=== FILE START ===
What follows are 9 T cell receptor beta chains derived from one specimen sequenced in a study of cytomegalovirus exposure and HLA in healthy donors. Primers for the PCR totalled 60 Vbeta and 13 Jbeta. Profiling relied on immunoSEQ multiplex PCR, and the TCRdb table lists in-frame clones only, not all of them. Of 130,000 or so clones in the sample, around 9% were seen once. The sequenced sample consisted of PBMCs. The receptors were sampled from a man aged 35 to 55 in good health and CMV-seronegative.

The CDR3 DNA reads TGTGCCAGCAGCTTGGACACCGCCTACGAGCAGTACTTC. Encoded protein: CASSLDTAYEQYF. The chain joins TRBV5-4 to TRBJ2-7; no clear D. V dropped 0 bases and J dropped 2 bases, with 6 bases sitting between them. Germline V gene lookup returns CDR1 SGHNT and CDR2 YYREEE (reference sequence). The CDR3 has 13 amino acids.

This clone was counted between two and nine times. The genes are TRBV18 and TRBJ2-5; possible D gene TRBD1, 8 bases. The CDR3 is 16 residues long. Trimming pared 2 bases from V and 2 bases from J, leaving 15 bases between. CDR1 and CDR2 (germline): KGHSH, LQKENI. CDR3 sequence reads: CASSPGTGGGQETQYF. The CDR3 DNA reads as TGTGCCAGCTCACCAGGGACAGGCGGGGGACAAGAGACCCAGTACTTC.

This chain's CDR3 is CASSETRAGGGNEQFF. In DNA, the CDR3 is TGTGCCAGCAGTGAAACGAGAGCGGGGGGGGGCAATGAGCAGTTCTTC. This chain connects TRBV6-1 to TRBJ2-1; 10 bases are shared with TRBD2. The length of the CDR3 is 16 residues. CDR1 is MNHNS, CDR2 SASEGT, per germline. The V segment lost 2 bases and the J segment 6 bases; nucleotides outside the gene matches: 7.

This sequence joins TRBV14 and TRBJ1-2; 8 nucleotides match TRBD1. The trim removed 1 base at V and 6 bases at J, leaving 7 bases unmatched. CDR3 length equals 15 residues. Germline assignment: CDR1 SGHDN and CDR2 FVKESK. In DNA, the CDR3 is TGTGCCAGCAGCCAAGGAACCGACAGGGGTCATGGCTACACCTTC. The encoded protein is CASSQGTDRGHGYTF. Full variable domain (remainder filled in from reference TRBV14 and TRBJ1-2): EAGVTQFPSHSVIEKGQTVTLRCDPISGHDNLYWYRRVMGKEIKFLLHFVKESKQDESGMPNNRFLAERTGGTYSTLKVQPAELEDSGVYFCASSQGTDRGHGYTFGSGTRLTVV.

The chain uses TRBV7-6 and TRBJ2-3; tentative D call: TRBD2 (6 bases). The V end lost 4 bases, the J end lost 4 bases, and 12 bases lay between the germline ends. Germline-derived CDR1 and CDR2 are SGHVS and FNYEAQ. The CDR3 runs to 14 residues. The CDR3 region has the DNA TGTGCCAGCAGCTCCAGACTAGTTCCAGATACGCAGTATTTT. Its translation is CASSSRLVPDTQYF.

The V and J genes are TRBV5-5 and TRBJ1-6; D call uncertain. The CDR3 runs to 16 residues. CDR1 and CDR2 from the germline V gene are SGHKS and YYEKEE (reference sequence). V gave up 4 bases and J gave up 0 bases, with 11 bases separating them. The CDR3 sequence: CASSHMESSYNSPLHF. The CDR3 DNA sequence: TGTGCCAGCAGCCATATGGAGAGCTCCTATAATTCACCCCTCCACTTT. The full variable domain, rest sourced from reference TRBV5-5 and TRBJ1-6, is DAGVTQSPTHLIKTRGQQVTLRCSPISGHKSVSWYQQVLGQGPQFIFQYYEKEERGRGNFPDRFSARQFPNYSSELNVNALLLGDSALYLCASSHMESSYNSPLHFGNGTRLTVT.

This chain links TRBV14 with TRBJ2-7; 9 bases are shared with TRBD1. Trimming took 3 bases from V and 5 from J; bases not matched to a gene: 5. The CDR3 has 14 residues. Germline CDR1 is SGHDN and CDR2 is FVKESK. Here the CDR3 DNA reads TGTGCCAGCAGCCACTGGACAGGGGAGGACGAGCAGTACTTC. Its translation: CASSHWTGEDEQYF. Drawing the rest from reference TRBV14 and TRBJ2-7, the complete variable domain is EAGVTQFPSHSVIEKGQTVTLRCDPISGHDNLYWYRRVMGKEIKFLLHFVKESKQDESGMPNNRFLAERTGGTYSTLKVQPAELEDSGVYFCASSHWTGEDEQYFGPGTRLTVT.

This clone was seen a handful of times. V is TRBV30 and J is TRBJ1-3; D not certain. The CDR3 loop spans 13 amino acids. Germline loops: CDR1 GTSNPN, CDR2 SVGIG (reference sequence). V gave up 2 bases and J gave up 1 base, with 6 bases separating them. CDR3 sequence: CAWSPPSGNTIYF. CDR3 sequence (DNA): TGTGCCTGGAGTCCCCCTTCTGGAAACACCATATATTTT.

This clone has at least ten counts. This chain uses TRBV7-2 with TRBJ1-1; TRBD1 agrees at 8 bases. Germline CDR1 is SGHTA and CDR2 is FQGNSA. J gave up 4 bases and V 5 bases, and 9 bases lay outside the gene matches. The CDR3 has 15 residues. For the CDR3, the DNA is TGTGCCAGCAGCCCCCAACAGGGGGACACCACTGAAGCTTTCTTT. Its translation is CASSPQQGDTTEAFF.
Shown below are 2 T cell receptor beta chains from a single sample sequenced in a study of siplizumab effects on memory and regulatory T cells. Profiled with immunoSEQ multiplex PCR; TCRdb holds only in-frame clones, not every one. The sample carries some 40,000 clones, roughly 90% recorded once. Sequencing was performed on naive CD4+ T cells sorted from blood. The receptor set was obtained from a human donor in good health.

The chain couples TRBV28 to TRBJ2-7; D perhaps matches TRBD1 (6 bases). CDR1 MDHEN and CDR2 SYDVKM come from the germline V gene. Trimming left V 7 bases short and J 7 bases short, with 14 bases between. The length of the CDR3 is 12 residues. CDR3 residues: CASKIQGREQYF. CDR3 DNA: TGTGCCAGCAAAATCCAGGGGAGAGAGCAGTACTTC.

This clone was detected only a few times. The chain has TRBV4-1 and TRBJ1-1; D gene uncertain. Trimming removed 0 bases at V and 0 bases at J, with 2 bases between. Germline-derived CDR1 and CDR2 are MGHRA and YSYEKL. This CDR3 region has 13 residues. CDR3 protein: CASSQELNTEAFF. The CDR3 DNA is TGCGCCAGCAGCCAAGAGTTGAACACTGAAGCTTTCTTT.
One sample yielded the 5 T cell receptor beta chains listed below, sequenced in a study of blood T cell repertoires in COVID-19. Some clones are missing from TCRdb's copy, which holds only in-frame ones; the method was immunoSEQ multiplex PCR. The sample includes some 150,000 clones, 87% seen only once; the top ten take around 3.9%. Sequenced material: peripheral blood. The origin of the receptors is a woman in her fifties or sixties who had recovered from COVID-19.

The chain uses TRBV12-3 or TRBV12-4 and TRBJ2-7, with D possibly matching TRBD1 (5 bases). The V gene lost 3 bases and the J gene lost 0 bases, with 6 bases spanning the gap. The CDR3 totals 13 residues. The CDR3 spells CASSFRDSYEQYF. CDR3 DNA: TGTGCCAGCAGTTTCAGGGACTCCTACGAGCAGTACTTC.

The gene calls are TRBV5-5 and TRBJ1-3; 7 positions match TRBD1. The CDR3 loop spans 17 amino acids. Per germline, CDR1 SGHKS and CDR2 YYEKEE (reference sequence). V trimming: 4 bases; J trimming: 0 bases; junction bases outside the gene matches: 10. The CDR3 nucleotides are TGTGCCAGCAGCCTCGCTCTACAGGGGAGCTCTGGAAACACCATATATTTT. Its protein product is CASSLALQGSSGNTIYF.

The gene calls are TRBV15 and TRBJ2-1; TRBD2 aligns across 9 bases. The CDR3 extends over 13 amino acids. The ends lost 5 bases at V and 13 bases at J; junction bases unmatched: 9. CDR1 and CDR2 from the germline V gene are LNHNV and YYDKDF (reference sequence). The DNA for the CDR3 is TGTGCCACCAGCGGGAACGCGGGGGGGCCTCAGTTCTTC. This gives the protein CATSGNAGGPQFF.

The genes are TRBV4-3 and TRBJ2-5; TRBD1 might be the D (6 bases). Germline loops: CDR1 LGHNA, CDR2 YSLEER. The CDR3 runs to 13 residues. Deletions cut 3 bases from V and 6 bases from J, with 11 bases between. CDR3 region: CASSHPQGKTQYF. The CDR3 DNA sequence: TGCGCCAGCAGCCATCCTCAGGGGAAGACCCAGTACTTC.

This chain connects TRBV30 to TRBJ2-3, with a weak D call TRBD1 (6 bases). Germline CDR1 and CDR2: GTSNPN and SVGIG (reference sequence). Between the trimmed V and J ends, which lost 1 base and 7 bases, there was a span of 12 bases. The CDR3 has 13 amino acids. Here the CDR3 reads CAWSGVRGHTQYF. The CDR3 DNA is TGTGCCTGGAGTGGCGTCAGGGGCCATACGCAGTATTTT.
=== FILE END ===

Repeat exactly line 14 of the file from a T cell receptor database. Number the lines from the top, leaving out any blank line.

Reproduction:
One sample yielded the 5 T cell receptor beta chains listed below, sequenced in a study of blood T cell repertoires in COVID-19. Some clones are missing from TCRdb's copy, which holds only in-frame ones; the method was immunoSEQ multiplex PCR. The sample includes some 150,000 clones, 87% seen only once; the top ten take around 3.9%. Sequenced material: peripheral blood. The origin of the receptors is a woman in her fifties or sixties who had recovered from COVID-19.